The term bonbu (凡夫), or a person of “delusions and passions” comes up a lot in Japanese Buddhism, particularly in Pure Land Buddhism. So on the heels of my criticism toward Pure Land for being too pessimistic, I found this nice explanation of what bonbu means in the Pure Land context. In particular:
In Mahayana Buddhism, this notion is applied to oneself, and the common sense of the Chinese and Japanese terms is perjorative, but within the Pure Land tradition the sense is quite different. The common meaning comes from a more relative, social stance, while the Pure Land meaning comes from a more subjective and personally religious one. In Pure Land Buddhism, it is an extremely important notion in that it describes the situation of the sincere practitioner who nevertheless finds him or herself totally incapable of avoiding the acts prohibited by the Buddha.
This echoes something said by Shinran at one point in the Tannisho:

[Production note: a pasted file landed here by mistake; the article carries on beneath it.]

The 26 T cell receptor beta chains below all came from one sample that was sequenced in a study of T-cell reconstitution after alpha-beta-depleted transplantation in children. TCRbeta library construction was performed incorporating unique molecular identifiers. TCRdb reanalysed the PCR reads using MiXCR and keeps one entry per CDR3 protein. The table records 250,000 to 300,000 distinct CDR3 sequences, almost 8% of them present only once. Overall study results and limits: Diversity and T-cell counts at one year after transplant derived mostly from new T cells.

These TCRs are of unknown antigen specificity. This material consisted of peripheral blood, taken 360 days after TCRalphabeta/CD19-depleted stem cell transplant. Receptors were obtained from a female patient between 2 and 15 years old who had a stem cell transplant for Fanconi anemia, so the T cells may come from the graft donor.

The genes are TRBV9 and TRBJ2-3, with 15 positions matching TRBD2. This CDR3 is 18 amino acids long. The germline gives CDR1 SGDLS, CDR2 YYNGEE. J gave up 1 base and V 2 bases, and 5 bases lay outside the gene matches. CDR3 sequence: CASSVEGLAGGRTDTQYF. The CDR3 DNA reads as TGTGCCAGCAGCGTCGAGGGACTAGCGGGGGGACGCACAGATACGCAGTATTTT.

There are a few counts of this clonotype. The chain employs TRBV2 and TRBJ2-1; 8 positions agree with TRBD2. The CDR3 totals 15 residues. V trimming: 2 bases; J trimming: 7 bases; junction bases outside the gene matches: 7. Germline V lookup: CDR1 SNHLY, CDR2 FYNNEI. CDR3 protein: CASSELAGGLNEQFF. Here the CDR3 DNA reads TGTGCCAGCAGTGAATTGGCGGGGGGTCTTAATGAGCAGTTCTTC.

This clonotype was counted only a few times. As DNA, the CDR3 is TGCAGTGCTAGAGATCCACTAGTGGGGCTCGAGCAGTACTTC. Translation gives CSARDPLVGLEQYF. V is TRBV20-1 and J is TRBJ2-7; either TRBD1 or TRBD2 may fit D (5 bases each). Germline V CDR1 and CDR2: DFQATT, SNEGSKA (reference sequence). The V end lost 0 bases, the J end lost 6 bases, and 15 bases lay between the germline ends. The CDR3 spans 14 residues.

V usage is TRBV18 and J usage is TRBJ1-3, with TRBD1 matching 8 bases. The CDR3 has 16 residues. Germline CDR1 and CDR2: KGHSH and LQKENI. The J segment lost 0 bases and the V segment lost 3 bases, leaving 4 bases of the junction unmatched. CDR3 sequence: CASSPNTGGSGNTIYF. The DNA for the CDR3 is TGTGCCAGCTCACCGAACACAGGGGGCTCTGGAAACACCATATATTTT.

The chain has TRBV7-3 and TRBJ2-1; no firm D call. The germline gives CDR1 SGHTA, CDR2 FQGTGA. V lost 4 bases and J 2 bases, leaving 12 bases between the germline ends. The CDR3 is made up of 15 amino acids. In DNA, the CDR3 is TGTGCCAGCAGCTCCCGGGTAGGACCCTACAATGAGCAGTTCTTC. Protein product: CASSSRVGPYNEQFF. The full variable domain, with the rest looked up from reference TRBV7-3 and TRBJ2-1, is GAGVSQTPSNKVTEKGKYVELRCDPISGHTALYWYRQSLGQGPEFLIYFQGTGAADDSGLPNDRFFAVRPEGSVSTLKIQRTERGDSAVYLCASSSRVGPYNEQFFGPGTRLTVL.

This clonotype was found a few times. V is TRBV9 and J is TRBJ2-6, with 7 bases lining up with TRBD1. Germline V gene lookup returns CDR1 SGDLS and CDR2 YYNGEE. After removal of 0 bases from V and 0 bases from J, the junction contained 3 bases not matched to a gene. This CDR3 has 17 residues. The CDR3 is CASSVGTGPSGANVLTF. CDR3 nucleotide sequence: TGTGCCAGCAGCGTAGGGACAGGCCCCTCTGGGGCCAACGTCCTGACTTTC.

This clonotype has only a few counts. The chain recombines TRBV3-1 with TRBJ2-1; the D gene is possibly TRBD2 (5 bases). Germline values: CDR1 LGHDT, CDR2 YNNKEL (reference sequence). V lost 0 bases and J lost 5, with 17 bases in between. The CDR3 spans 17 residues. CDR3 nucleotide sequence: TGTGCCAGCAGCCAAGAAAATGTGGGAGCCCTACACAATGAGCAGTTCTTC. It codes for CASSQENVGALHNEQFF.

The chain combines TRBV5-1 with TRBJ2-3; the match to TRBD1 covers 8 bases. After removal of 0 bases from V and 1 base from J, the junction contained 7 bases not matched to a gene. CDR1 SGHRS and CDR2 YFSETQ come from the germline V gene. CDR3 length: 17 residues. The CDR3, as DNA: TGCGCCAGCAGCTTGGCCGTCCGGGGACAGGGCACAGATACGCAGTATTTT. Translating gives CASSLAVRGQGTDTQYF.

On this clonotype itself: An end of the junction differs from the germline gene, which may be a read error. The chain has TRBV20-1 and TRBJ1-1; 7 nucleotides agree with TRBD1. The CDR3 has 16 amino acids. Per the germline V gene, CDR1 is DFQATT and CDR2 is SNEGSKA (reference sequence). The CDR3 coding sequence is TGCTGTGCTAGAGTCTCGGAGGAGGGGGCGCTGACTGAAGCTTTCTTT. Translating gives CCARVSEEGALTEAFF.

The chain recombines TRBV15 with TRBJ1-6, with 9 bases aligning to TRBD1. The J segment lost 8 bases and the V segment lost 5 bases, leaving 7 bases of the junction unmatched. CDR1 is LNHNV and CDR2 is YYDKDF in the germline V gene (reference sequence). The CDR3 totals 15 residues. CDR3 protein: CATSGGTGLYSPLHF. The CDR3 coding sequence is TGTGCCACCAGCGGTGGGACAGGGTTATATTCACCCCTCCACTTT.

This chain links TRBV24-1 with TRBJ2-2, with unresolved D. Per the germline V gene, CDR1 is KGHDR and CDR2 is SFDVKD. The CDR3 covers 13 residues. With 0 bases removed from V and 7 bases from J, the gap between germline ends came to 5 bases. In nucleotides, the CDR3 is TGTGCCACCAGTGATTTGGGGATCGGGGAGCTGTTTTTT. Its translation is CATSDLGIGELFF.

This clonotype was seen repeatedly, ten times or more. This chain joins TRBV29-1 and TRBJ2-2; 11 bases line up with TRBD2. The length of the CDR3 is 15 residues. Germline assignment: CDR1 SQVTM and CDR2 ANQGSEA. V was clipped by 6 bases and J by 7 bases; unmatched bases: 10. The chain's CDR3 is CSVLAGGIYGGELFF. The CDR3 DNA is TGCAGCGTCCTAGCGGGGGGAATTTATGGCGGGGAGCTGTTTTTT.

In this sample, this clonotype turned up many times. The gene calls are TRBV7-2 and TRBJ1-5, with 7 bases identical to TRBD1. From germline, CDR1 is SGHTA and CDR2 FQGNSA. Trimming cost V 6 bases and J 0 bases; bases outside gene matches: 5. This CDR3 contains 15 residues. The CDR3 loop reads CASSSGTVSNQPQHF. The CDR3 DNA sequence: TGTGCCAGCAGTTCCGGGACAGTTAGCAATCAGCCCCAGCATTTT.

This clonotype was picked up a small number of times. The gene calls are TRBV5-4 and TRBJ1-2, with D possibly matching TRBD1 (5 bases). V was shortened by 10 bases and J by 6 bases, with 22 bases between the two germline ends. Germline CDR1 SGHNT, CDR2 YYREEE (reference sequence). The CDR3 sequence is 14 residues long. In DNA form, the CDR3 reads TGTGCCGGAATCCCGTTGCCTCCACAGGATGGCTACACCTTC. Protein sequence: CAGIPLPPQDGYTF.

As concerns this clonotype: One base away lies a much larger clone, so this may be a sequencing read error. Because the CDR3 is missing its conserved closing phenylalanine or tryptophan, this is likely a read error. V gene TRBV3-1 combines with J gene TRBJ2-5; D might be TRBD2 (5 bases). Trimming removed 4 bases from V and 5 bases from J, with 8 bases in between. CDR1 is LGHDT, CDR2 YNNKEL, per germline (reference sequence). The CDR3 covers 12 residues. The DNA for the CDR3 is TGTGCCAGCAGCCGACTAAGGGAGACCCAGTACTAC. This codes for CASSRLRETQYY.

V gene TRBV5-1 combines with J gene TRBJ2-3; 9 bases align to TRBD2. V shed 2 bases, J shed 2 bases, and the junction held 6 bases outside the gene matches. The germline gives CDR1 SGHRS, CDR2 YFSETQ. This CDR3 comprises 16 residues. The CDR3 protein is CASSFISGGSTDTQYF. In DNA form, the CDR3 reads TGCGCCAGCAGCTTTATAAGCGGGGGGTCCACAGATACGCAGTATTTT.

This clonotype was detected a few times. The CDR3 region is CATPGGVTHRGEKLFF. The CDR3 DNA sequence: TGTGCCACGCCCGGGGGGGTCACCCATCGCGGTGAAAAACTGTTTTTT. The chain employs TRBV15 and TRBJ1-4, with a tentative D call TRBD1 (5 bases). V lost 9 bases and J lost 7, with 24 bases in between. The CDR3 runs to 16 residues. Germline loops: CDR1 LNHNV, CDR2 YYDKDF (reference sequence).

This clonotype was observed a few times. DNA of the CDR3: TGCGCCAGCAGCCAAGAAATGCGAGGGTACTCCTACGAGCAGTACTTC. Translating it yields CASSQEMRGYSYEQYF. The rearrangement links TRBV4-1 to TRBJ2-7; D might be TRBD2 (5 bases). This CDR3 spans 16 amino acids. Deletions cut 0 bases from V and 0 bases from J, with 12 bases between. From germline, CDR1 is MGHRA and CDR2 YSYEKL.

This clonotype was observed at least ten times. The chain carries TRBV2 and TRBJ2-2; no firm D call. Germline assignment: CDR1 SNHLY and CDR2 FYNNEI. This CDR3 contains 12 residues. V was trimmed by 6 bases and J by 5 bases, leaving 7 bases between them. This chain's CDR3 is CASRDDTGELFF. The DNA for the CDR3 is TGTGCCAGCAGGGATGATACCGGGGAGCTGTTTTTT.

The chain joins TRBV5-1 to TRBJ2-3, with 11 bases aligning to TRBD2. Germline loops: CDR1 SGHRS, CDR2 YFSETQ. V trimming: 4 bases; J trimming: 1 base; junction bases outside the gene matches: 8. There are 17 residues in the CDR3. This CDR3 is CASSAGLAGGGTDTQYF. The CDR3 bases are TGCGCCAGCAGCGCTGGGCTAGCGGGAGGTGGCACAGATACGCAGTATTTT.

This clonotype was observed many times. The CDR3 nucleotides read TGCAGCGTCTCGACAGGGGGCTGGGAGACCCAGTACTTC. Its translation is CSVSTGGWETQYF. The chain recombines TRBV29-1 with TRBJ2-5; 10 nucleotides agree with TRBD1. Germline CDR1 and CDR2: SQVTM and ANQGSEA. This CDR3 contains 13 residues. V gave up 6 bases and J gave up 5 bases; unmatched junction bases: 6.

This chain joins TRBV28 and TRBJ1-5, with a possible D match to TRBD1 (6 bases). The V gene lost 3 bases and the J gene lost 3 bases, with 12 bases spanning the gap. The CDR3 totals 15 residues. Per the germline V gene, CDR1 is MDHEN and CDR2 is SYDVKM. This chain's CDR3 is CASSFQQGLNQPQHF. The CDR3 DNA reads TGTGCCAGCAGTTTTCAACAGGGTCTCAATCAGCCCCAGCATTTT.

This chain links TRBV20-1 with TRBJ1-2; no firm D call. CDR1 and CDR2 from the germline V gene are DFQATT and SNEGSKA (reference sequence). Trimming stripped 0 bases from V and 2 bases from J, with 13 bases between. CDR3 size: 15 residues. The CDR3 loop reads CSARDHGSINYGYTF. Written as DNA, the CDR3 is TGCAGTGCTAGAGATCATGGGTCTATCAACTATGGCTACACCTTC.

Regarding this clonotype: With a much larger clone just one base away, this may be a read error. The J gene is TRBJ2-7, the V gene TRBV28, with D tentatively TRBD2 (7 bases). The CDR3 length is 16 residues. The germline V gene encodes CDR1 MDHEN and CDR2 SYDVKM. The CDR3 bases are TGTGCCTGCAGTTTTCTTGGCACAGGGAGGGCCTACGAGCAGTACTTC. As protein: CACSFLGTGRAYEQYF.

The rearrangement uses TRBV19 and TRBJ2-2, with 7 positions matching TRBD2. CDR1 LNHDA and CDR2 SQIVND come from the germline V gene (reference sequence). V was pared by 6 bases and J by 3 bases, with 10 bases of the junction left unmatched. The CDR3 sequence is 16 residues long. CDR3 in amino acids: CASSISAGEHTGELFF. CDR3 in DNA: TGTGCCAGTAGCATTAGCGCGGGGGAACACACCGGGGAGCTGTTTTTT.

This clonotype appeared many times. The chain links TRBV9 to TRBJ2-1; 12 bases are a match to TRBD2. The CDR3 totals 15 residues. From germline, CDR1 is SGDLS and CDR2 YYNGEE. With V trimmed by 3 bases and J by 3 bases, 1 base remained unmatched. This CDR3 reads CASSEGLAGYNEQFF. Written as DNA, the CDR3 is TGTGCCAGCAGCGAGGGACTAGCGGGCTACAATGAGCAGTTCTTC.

In this life no matter how much pity and sympathy we may feel for others, it is impossible to help another as we truly wish; thus our compassion is inconsistent and limited. Only the saying of nembutsu manifests the complete and never ending compassion which is true, real, and sincere.
Here it’s interesting to note that Shinran isn’t denying that people have good intentions or do good acts, but that they are limited or inconsistent. Sometimes we help others, while other times, when we’re feeling grouchy, we would rather tell them off. I think we’ve all observed this behavior in ourselves, but it interesting that Shinran would hit upon in his own experiences.
Food for thought.